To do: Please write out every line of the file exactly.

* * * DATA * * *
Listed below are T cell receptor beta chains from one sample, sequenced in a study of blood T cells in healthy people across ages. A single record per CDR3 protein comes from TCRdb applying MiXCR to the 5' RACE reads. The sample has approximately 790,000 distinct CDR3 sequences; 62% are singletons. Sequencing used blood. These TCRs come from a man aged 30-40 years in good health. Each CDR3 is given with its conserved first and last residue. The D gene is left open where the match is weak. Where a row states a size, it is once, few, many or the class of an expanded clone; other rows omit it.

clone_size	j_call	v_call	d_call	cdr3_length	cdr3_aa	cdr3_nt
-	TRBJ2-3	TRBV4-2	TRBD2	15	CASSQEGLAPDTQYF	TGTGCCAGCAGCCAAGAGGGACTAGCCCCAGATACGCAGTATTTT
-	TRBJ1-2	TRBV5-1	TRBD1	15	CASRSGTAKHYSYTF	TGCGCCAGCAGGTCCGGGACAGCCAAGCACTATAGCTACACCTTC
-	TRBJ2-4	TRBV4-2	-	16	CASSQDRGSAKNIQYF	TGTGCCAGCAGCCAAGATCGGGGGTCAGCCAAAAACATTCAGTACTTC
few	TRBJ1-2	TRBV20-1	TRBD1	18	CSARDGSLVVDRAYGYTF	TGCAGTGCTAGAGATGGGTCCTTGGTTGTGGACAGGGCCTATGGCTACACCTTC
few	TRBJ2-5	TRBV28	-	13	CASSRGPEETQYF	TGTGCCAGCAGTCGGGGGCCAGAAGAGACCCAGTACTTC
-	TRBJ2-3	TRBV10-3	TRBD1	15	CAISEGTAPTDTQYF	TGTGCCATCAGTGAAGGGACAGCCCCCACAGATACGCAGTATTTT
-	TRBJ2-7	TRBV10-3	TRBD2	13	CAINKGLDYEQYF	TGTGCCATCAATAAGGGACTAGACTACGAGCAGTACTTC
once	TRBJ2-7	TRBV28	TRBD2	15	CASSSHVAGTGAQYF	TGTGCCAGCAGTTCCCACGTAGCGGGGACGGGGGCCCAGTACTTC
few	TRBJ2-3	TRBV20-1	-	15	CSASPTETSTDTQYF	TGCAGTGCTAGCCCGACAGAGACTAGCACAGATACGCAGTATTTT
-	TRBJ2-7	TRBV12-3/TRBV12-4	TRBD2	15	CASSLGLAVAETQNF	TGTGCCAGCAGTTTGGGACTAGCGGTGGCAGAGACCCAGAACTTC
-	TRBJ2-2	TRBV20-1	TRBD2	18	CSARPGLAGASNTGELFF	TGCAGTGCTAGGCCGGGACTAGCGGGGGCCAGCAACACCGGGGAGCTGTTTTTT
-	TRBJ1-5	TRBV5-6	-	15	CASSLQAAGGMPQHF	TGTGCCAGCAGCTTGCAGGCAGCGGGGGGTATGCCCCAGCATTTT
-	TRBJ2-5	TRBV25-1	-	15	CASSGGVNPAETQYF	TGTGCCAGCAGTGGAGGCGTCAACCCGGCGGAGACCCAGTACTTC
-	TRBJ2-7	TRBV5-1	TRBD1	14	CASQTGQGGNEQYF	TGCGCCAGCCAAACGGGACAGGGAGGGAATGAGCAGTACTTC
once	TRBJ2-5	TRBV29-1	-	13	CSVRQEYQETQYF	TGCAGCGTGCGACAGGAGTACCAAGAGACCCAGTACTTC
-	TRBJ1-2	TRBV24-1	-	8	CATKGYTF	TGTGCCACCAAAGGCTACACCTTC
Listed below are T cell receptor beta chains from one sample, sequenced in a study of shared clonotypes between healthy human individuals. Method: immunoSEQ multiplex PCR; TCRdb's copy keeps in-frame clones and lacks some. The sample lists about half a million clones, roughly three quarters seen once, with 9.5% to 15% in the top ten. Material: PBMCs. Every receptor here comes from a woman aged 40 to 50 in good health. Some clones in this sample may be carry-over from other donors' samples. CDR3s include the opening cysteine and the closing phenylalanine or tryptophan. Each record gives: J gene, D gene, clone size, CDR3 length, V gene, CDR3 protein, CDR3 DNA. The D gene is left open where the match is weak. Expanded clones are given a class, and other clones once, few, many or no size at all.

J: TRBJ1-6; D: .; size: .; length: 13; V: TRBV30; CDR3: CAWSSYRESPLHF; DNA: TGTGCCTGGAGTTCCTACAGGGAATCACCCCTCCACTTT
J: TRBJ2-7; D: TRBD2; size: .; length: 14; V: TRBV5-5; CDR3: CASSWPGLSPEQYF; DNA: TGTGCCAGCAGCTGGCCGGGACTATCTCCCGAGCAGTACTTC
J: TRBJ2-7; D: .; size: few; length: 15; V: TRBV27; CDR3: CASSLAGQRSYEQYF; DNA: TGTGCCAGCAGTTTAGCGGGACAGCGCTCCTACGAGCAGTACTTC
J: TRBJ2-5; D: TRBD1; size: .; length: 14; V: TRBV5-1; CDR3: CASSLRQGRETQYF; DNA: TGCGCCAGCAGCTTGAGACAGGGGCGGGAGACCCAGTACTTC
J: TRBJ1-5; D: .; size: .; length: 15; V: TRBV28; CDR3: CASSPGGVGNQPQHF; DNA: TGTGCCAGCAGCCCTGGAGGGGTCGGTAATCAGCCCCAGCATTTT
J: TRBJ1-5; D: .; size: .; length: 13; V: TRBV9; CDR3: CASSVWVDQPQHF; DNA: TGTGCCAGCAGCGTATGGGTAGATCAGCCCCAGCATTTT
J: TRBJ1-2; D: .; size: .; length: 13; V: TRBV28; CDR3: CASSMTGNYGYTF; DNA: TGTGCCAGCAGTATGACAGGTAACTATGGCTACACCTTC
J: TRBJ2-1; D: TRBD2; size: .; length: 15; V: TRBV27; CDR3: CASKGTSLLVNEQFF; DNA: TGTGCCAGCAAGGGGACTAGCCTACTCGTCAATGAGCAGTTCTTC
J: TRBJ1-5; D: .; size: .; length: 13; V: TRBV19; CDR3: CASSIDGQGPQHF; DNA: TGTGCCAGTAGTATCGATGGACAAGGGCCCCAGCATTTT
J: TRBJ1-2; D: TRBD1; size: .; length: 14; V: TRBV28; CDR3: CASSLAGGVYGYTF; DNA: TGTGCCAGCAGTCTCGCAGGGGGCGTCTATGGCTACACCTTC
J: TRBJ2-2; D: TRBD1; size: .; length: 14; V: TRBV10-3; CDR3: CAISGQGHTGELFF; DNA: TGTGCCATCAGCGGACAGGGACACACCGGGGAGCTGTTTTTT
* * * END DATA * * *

Listed below are T cell receptor beta chains from one sample, sequenced in a study of blood T cells in healthy people across ages. A single record per CDR3 protein comes from TCRdb applying MiXCR to the 5' RACE reads. The sample has approximately 790,000 distinct CDR3 sequences; 62% are singletons. Sequencing used blood. These TCRs come from a man aged 30-40 years in good health. Each CDR3 is given with its conserved first and last residue. The D gene is left open where the match is weak. Where a row states a size, it is once, few, many or the class of an expanded clone; other rows omit it.

clone_size	j_call	v_call	d_call	cdr3_length	cdr3_aa	cdr3_nt
-	TRBJ2-3	TRBV4-2	TRBD2	15	CASSQEGLAPDTQYF	TGTGCCAGCAGCCAAGAGGGACTAGCCCCAGATACGCAGTATTTT
-	TRBJ1-2	TRBV5-1	TRBD1	15	CASRSGTAKHYSYTF	TGCGCCAGCAGGTCCGGGACAGCCAAGCACTATAGCTACACCTTC
-	TRBJ2-4	TRBV4-2	-	16	CASSQDRGSAKNIQYF	TGTGCCAGCAGCCAAGATCGGGGGTCAGCCAAAAACATTCAGTACTTC
few	TRBJ1-2	TRBV20-1	TRBD1	18	CSARDGSLVVDRAYGYTF	TGCAGTGCTAGAGATGGGTCCTTGGTTGTGGACAGGGCCTATGGCTACACCTTC
few	TRBJ2-5	TRBV28	-	13	CASSRGPEETQYF	TGTGCCAGCAGTCGGGGGCCAGAAGAGACCCAGTACTTC
-	TRBJ2-3	TRBV10-3	TRBD1	15	CAISEGTAPTDTQYF	TGTGCCATCAGTGAAGGGACAGCCCCCACAGATACGCAGTATTTT
-	TRBJ2-7	TRBV10-3	TRBD2	13	CAINKGLDYEQYF	TGTGCCATCAATAAGGGACTAGACTACGAGCAGTACTTC
once	TRBJ2-7	TRBV28	TRBD2	15	CASSSHVAGTGAQYF	TGTGCCAGCAGTTCCCACGTAGCGGGGACGGGGGCCCAGTACTTC
few	TRBJ2-3	TRBV20-1	-	15	CSASPTETSTDTQYF	TGCAGTGCTAGCCCGACAGAGACTAGCACAGATACGCAGTATTTT
-	TRBJ2-7	TRBV12-3/TRBV12-4	TRBD2	15	CASSLGLAVAETQNF	TGTGCCAGCAGTTTGGGACTAGCGGTGGCAGAGACCCAGAACTTC
-	TRBJ2-2	TRBV20-1	TRBD2	18	CSARPGLAGASNTGELFF	TGCAGTGCTAGGCCGGGACTAGCGGGGGCCAGCAACACCGGGGAGCTGTTTTTT
-	TRBJ1-5	TRBV5-6	-	15	CASSLQAAGGMPQHF	TGTGCCAGCAGCTTGCAGGCAGCGGGGGGTATGCCCCAGCATTTT
-	TRBJ2-5	TRBV25-1	-	15	CASSGGVNPAETQYF	TGTGCCAGCAGTGGAGGCGTCAACCCGGCGGAGACCCAGTACTTC
-	TRBJ2-7	TRBV5-1	TRBD1	14	CASQTGQGGNEQYF	TGCGCCAGCCAAACGGGACAGGGAGGGAATGAGCAGTACTTC
once	TRBJ2-5	TRBV29-1	-	13	CSVRQEYQETQYF	TGCAGCGTGCGACAGGAGTACCAAGAGACCCAGTACTTC
-	TRBJ1-2	TRBV24-1	-	8	CATKGYTF	TGTGCCACCAAAGGCTACACCTTC
Listed below are T cell receptor beta chains from one sample, sequenced in a study of shared clonotypes between healthy human individuals. Method: immunoSEQ multiplex PCR; TCRdb's copy keeps in-frame clones and lacks some. The sample lists about half a million clones, roughly three quarters seen once, with 9.5% to 15% in the top ten. Material: PBMCs. Every receptor here comes from a woman aged 40 to 50 in good health. Some clones in this sample may be carry-over from other donors' samples. CDR3s include the opening cysteine and the closing phenylalanine or tryptophan. Each record gives: J gene, D gene, clone size, CDR3 length, V gene, CDR3 protein, CDR3 DNA. The D gene is left open where the match is weak. Expanded clones are given a class, and other clones once, few, many or no size at all.

J: TRBJ1-6; D: .; size: .; length: 13; V: TRBV30; CDR3: CAWSSYRESPLHF; DNA: TGTGCCTGGAGTTCCTACAGGGAATCACCCCTCCACTTT
J: TRBJ2-7; D: TRBD2; size: .; length: 14; V: TRBV5-5; CDR3: CASSWPGLSPEQYF; DNA: TGTGCCAGCAGCTGGCCGGGACTATCTCCCGAGCAGTACTTC
J: TRBJ2-7; D: .; size: few; length: 15; V: TRBV27; CDR3: CASSLAGQRSYEQYF; DNA: TGTGCCAGCAGTTTAGCGGGACAGCGCTCCTACGAGCAGTACTTC
J: TRBJ2-5; D: TRBD1; size: .; length: 14; V: TRBV5-1; CDR3: CASSLRQGRETQYF; DNA: TGCGCCAGCAGCTTGAGACAGGGGCGGGAGACCCAGTACTTC
J: TRBJ1-5; D: .; size: .; length: 15; V: TRBV28; CDR3: CASSPGGVGNQPQHF; DNA: TGTGCCAGCAGCCCTGGAGGGGTCGGTAATCAGCCCCAGCATTTT
J: TRBJ1-5; D: .; size: .; length: 13; V: TRBV9; CDR3: CASSVWVDQPQHF; DNA: TGTGCCAGCAGCGTATGGGTAGATCAGCCCCAGCATTTT
J: TRBJ1-2; D: .; size: .; length: 13; V: TRBV28; CDR3: CASSMTGNYGYTF; DNA: TGTGCCAGCAGTATGACAGGTAACTATGGCTACACCTTC
J: TRBJ2-1; D: TRBD2; size: .; length: 15; V: TRBV27; CDR3: CASKGTSLLVNEQFF; DNA: TGTGCCAGCAAGGGGACTAGCCTACTCGTCAATGAGCAGTTCTTC
J: TRBJ1-5; D: .; size: .; length: 13; V: TRBV19; CDR3: CASSIDGQGPQHF; DNA: TGTGCCAGTAGTATCGATGGACAAGGGCCCCAGCATTTT
J: TRBJ1-2; D: TRBD1; size: .; length: 14; V: TRBV28; CDR3: CASSLAGGVYGYTF; DNA: TGTGCCAGCAGTCTCGCAGGGGGCGTCTATGGCTACACCTTC
J: TRBJ2-2; D: TRBD1; size: .; length: 14; V: TRBV10-3; CDR3: CAISGQGHTGELFF; DNA: TGTGCCATCAGCGGACAGGGACACACCGGGGAGCTGTTTTTT